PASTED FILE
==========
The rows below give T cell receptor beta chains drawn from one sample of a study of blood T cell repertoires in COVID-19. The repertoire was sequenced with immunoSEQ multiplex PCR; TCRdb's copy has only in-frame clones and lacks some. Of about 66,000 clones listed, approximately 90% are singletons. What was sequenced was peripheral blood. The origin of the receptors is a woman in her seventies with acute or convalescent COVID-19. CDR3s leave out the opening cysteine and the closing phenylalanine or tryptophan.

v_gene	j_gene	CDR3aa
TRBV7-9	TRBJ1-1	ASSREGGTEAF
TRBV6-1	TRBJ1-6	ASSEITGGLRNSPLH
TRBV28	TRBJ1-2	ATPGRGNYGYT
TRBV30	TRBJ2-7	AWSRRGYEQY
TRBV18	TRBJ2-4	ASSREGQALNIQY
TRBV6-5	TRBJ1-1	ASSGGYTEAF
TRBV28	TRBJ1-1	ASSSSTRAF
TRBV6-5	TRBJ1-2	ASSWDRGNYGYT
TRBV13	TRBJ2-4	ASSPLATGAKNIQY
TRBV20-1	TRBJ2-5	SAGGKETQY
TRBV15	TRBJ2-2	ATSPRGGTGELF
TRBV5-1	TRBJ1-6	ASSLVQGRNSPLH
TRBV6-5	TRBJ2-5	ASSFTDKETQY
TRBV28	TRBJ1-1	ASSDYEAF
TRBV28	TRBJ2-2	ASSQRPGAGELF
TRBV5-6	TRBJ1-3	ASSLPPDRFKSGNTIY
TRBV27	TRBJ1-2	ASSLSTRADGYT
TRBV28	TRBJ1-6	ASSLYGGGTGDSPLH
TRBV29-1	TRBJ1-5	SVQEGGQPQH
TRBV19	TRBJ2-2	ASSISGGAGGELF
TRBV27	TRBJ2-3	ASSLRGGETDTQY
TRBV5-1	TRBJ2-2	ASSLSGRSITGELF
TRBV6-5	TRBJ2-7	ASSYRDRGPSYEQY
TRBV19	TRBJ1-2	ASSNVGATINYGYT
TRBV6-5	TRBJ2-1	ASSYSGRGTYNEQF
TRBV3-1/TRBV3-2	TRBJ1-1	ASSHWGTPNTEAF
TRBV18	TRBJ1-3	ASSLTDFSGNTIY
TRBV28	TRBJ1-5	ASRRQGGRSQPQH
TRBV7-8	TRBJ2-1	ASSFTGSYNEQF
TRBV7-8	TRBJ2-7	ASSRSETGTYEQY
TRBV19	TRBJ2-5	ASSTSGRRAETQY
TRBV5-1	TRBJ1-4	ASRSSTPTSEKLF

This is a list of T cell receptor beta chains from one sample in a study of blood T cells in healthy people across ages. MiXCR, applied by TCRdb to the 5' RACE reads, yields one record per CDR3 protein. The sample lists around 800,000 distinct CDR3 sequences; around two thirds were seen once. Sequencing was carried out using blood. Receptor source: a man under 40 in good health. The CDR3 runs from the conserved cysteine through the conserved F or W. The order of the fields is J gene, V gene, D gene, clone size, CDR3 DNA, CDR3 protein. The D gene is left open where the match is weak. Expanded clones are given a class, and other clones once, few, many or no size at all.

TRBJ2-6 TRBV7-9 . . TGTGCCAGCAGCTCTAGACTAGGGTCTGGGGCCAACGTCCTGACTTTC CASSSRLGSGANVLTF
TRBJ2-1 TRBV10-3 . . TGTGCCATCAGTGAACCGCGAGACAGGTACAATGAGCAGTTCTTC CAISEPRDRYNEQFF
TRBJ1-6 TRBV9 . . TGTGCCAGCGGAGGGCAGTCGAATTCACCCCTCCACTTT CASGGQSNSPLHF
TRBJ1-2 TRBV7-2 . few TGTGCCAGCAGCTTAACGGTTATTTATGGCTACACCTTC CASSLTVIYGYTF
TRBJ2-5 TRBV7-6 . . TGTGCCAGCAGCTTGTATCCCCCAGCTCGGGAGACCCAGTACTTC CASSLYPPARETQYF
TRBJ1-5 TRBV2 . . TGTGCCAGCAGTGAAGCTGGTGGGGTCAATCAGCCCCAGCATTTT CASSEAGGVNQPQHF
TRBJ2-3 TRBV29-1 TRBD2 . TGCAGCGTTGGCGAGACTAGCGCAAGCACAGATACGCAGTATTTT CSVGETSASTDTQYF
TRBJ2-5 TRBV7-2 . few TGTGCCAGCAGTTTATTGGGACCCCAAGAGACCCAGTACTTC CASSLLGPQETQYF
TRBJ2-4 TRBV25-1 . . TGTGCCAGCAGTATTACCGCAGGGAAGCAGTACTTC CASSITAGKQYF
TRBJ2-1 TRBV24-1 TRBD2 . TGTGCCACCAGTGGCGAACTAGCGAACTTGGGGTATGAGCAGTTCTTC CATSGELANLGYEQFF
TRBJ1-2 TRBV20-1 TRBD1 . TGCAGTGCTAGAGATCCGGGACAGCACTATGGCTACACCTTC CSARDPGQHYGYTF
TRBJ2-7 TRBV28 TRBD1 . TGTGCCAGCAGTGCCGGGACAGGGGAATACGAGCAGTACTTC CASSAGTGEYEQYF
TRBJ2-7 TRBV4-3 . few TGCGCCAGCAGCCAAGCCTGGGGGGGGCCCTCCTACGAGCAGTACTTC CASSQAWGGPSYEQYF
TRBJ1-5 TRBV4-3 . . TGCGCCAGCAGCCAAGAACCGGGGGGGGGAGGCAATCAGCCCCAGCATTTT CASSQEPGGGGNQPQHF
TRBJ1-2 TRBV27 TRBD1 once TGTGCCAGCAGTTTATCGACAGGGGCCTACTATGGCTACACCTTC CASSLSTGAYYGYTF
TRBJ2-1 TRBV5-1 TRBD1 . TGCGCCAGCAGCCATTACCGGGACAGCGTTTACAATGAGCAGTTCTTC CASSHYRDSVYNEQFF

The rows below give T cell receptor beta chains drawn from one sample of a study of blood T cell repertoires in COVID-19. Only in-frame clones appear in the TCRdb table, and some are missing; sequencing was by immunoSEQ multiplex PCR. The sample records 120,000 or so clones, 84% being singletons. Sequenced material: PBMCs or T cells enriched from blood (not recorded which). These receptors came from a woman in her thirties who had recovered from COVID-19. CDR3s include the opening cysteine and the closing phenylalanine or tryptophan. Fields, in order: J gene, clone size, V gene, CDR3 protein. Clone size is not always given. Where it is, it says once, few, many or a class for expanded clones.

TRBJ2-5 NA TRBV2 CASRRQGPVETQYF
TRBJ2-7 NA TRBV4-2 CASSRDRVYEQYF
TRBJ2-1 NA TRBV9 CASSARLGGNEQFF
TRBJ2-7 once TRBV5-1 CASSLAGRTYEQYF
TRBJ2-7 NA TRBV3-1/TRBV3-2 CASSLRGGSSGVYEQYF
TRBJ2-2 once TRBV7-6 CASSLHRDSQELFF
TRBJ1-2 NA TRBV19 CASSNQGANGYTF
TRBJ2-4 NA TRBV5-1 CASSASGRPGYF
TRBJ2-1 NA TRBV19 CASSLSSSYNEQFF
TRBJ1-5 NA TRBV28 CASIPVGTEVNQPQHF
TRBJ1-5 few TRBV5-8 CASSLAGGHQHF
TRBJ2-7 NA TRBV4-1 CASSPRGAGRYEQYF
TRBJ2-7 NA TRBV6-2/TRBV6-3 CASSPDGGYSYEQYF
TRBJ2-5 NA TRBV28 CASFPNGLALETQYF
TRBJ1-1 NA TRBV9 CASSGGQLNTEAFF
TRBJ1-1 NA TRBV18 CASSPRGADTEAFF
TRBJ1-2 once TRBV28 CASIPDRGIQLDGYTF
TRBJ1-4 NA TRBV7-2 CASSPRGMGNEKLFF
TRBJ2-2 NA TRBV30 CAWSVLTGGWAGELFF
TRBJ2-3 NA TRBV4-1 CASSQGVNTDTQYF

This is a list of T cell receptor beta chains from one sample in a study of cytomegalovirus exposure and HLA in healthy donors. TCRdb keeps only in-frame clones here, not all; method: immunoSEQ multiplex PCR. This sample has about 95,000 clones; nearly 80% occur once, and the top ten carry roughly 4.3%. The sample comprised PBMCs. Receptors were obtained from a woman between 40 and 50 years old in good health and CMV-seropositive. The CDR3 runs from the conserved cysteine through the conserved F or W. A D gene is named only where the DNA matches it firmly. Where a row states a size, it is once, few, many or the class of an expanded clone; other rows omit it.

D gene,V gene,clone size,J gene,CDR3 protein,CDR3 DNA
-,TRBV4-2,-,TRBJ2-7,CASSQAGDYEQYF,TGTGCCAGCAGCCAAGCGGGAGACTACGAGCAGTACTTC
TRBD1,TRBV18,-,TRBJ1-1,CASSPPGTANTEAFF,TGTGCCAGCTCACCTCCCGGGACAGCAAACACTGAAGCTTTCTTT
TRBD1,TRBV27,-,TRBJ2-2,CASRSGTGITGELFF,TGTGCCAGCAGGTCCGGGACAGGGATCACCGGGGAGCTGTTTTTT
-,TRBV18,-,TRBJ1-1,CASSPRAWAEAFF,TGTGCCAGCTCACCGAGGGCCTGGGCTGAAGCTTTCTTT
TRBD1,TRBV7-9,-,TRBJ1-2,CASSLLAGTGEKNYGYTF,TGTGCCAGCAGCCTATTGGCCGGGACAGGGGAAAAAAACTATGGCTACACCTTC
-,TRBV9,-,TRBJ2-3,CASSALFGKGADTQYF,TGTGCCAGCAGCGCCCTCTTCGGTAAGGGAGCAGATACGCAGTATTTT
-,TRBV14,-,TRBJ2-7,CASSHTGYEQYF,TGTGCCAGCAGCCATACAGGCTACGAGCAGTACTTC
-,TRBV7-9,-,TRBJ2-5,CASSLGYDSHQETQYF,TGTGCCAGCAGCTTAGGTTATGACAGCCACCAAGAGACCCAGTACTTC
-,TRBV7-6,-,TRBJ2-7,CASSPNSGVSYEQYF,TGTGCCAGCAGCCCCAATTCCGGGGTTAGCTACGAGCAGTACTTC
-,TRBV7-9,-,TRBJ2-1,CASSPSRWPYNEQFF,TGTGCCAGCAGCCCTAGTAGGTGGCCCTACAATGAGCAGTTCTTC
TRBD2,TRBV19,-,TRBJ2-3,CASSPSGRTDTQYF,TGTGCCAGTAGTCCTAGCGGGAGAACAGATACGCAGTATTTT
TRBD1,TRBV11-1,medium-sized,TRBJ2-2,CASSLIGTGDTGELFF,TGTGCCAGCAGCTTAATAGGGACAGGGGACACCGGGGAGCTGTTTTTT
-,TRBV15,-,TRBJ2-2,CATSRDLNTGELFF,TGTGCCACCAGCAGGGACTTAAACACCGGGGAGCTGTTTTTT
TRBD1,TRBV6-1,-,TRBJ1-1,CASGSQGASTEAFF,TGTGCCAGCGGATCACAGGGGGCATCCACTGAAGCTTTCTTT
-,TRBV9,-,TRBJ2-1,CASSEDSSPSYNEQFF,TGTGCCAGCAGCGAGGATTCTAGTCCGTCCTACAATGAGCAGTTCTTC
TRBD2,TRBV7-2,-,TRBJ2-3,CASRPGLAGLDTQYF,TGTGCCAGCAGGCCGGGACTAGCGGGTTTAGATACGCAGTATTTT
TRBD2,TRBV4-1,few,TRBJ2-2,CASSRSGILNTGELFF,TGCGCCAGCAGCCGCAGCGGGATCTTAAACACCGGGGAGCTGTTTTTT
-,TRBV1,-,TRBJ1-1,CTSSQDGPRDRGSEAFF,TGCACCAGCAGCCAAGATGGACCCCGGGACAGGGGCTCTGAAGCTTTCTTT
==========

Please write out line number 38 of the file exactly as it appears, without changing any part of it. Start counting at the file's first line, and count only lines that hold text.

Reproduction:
TRBJ1-6 TRBV9 . . TGTGCCAGCGGAGGGCAGTCGAATTCACCCCTCCACTTT CASGGQSNSPLHF